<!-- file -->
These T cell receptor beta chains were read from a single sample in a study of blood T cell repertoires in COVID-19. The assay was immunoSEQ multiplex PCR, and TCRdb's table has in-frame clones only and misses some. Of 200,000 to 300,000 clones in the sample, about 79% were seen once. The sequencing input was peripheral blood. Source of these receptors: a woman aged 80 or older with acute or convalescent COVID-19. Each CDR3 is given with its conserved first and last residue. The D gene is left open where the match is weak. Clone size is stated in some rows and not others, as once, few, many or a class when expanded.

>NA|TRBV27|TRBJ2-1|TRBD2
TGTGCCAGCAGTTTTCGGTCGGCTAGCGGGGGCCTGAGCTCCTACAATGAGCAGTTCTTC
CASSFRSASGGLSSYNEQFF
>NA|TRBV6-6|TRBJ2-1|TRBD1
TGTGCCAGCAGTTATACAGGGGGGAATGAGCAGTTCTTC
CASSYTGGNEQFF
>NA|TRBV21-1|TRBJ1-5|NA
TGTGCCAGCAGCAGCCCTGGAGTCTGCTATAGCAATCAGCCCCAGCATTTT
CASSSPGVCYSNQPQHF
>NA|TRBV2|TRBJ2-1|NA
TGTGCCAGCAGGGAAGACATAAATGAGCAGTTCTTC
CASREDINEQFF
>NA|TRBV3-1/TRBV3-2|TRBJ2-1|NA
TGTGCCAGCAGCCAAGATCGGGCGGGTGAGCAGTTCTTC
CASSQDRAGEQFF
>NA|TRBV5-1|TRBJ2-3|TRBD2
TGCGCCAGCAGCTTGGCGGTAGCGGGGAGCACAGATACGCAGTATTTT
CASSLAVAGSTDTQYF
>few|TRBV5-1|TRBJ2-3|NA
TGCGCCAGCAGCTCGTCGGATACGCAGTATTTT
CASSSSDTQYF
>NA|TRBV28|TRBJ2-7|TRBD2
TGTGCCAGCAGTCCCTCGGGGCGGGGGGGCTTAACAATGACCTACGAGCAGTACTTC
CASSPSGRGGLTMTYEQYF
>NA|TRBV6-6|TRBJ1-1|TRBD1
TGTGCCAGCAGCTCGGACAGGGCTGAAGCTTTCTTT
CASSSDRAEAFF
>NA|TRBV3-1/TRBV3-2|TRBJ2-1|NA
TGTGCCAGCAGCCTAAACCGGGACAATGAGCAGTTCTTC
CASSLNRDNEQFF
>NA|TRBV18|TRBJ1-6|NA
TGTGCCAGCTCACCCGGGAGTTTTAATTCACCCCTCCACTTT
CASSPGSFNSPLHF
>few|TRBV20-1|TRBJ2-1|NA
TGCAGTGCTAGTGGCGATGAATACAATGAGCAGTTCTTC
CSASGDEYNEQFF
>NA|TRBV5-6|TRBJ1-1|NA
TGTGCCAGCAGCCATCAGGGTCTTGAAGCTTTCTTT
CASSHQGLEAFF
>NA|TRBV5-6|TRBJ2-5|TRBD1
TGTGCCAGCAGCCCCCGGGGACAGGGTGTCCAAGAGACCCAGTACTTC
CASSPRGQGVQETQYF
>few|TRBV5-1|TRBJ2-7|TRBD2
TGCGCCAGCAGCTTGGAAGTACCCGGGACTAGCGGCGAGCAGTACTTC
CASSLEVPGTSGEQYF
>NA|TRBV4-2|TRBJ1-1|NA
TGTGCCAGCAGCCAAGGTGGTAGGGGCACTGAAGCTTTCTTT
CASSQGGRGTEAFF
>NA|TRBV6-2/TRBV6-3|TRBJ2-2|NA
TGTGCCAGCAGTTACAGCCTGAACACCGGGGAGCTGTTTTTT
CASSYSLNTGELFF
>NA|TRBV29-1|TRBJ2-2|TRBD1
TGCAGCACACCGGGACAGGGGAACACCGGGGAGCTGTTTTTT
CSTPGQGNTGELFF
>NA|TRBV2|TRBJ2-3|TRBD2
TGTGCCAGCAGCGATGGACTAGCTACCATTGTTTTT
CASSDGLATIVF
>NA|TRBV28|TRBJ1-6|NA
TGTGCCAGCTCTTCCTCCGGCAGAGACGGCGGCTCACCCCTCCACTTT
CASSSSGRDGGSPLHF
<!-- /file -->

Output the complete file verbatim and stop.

These T cell receptor beta chains were read from a single sample in a study of blood T cell repertoires in COVID-19. The assay was immunoSEQ multiplex PCR, and TCRdb's table has in-frame clones only and misses some. Of 200,000 to 300,000 clones in the sample, about 79% were seen once. The sequencing input was peripheral blood. Source of these receptors: a woman aged 80 or older with acute or convalescent COVID-19. Each CDR3 is given with its conserved first and last residue. The D gene is left open where the match is weak. Clone size is stated in some rows and not others, as once, few, many or a class when expanded.

>NA|TRBV27|TRBJ2-1|TRBD2
TGTGCCAGCAGTTTTCGGTCGGCTAGCGGGGGCCTGAGCTCCTACAATGAGCAGTTCTTC
CASSFRSASGGLSSYNEQFF
>NA|TRBV6-6|TRBJ2-1|TRBD1
TGTGCCAGCAGTTATACAGGGGGGAATGAGCAGTTCTTC
CASSYTGGNEQFF
>NA|TRBV21-1|TRBJ1-5|NA
TGTGCCAGCAGCAGCCCTGGAGTCTGCTATAGCAATCAGCCCCAGCATTTT
CASSSPGVCYSNQPQHF
>NA|TRBV2|TRBJ2-1|NA
TGTGCCAGCAGGGAAGACATAAATGAGCAGTTCTTC
CASREDINEQFF
>NA|TRBV3-1/TRBV3-2|TRBJ2-1|NA
TGTGCCAGCAGCCAAGATCGGGCGGGTGAGCAGTTCTTC
CASSQDRAGEQFF
>NA|TRBV5-1|TRBJ2-3|TRBD2
TGCGCCAGCAGCTTGGCGGTAGCGGGGAGCACAGATACGCAGTATTTT
CASSLAVAGSTDTQYF
>few|TRBV5-1|TRBJ2-3|NA
TGCGCCAGCAGCTCGTCGGATACGCAGTATTTT
CASSSSDTQYF
>NA|TRBV28|TRBJ2-7|TRBD2
TGTGCCAGCAGTCCCTCGGGGCGGGGGGGCTTAACAATGACCTACGAGCAGTACTTC
CASSPSGRGGLTMTYEQYF
>NA|TRBV6-6|TRBJ1-1|TRBD1
TGTGCCAGCAGCTCGGACAGGGCTGAAGCTTTCTTT
CASSSDRAEAFF
>NA|TRBV3-1/TRBV3-2|TRBJ2-1|NA
TGTGCCAGCAGCCTAAACCGGGACAATGAGCAGTTCTTC
CASSLNRDNEQFF
>NA|TRBV18|TRBJ1-6|NA
TGTGCCAGCTCACCCGGGAGTTTTAATTCACCCCTCCACTTT
CASSPGSFNSPLHF
>few|TRBV20-1|TRBJ2-1|NA
TGCAGTGCTAGTGGCGATGAATACAATGAGCAGTTCTTC
CSASGDEYNEQFF
>NA|TRBV5-6|TRBJ1-1|NA
TGTGCCAGCAGCCATCAGGGTCTTGAAGCTTTCTTT
CASSHQGLEAFF
>NA|TRBV5-6|TRBJ2-5|TRBD1
TGTGCCAGCAGCCCCCGGGGACAGGGTGTCCAAGAGACCCAGTACTTC
CASSPRGQGVQETQYF
>few|TRBV5-1|TRBJ2-7|TRBD2
TGCGCCAGCAGCTTGGAAGTACCCGGGACTAGCGGCGAGCAGTACTTC
CASSLEVPGTSGEQYF
>NA|TRBV4-2|TRBJ1-1|NA
TGTGCCAGCAGCCAAGGTGGTAGGGGCACTGAAGCTTTCTTT
CASSQGGRGTEAFF
>NA|TRBV6-2/TRBV6-3|TRBJ2-2|NA
TGTGCCAGCAGTTACAGCCTGAACACCGGGGAGCTGTTTTTT
CASSYSLNTGELFF
>NA|TRBV29-1|TRBJ2-2|TRBD1
TGCAGCACACCGGGACAGGGGAACACCGGGGAGCTGTTTTTT
CSTPGQGNTGELFF
>NA|TRBV2|TRBJ2-3|TRBD2
TGTGCCAGCAGCGATGGACTAGCTACCATTGTTTTT
CASSDGLATIVF
>NA|TRBV28|TRBJ1-6|NA
TGTGCCAGCTCTTCCTCCGGCAGAGACGGCGGCTCACCCCTCCACTTT
CASSSSGRDGGSPLHF